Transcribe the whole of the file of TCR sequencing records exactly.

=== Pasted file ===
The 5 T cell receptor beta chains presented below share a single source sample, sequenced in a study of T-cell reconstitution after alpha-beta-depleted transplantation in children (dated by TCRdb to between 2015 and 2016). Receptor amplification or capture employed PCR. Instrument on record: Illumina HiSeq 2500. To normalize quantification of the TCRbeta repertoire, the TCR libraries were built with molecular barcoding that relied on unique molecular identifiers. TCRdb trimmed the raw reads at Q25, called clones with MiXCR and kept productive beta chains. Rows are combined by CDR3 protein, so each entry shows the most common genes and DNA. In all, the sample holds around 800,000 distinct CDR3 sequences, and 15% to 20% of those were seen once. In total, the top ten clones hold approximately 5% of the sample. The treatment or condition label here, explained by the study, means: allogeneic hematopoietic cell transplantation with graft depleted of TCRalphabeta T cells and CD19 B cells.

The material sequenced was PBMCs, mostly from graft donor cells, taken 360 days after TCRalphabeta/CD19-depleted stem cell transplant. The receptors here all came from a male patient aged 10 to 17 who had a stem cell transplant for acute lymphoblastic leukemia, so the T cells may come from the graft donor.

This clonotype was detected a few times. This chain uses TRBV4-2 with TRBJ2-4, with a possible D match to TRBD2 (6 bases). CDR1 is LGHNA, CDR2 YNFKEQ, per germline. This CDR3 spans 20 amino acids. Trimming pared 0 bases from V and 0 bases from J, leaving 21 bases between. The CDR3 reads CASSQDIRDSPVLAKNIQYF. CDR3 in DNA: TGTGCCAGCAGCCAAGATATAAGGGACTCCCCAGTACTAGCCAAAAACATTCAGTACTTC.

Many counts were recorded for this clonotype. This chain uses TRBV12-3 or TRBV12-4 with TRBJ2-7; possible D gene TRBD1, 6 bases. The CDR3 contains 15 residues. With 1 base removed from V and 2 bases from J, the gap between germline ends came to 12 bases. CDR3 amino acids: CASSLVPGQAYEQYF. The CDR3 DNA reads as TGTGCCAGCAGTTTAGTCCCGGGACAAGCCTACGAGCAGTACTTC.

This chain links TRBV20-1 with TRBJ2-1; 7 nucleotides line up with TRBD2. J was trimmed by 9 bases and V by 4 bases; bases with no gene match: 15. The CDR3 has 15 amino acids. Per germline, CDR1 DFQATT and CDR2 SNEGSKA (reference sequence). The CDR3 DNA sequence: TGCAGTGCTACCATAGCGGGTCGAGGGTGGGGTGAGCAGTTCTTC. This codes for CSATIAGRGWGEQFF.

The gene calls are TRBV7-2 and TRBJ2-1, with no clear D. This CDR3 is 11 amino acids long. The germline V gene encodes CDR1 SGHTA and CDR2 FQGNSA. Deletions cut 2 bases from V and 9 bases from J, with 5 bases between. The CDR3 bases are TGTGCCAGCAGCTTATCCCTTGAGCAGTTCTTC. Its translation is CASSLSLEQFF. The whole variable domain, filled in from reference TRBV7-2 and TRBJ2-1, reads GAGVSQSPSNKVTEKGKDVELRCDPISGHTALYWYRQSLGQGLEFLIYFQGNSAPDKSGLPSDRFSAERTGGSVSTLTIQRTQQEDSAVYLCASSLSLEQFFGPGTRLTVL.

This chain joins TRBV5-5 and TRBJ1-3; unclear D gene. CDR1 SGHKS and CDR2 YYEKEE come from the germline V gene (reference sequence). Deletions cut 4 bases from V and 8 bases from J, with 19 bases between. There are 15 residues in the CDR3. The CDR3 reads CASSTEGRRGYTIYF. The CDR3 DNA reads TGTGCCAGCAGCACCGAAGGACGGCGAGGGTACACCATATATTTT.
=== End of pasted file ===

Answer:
The 5 T cell receptor beta chains presented below share a single source sample, sequenced in a study of T-cell reconstitution after alpha-beta-depleted transplantation in children (dated by TCRdb to between 2015 and 2016). Receptor amplification or capture employed PCR. Instrument on record: Illumina HiSeq 2500. To normalize quantification of the TCRbeta repertoire, the TCR libraries were built with molecular barcoding that relied on unique molecular identifiers. TCRdb trimmed the raw reads at Q25, called clones with MiXCR and kept productive beta chains. Rows are combined by CDR3 protein, so each entry shows the most common genes and DNA. In all, the sample holds around 800,000 distinct CDR3 sequences, and 15% to 20% of those were seen once. In total, the top ten clones hold approximately 5% of the sample. The treatment or condition label here, explained by the study, means: allogeneic hematopoietic cell transplantation with graft depleted of TCRalphabeta T cells and CD19 B cells.

The material sequenced was PBMCs, mostly from graft donor cells, taken 360 days after TCRalphabeta/CD19-depleted stem cell transplant. The receptors here all came from a male patient aged 10 to 17 who had a stem cell transplant for acute lymphoblastic leukemia, so the T cells may come from the graft donor.

This clonotype was detected a few times. This chain uses TRBV4-2 with TRBJ2-4, with a possible D match to TRBD2 (6 bases). CDR1 is LGHNA, CDR2 YNFKEQ, per germline. This CDR3 spans 20 amino acids. Trimming pared 0 bases from V and 0 bases from J, leaving 21 bases between. The CDR3 reads CASSQDIRDSPVLAKNIQYF. CDR3 in DNA: TGTGCCAGCAGCCAAGATATAAGGGACTCCCCAGTACTAGCCAAAAACATTCAGTACTTC.

Many counts were recorded for this clonotype. This chain uses TRBV12-3 or TRBV12-4 with TRBJ2-7; possible D gene TRBD1, 6 bases. The CDR3 contains 15 residues. With 1 base removed from V and 2 bases from J, the gap between germline ends came to 12 bases. CDR3 amino acids: CASSLVPGQAYEQYF. The CDR3 DNA reads as TGTGCCAGCAGTTTAGTCCCGGGACAAGCCTACGAGCAGTACTTC.

This chain links TRBV20-1 with TRBJ2-1; 7 nucleotides line up with TRBD2. J was trimmed by 9 bases and V by 4 bases; bases with no gene match: 15. The CDR3 has 15 amino acids. Per germline, CDR1 DFQATT and CDR2 SNEGSKA (reference sequence). The CDR3 DNA sequence: TGCAGTGCTACCATAGCGGGTCGAGGGTGGGGTGAGCAGTTCTTC. This codes for CSATIAGRGWGEQFF.

The gene calls are TRBV7-2 and TRBJ2-1, with no clear D. This CDR3 is 11 amino acids long. The germline V gene encodes CDR1 SGHTA and CDR2 FQGNSA. Deletions cut 2 bases from V and 9 bases from J, with 5 bases between. The CDR3 bases are TGTGCCAGCAGCTTATCCCTTGAGCAGTTCTTC. Its translation is CASSLSLEQFF. The whole variable domain, filled in from reference TRBV7-2 and TRBJ2-1, reads GAGVSQSPSNKVTEKGKDVELRCDPISGHTALYWYRQSLGQGLEFLIYFQGNSAPDKSGLPSDRFSAERTGGSVSTLTIQRTQQEDSAVYLCASSLSLEQFFGPGTRLTVL.

This chain joins TRBV5-5 and TRBJ1-3; unclear D gene. CDR1 SGHKS and CDR2 YYEKEE come from the germline V gene (reference sequence). Deletions cut 4 bases from V and 8 bases from J, with 19 bases between. There are 15 residues in the CDR3. The CDR3 reads CASSTEGRRGYTIYF. The CDR3 DNA reads TGTGCCAGCAGCACCGAAGGACGGCGAGGGTACACCATATATTTT.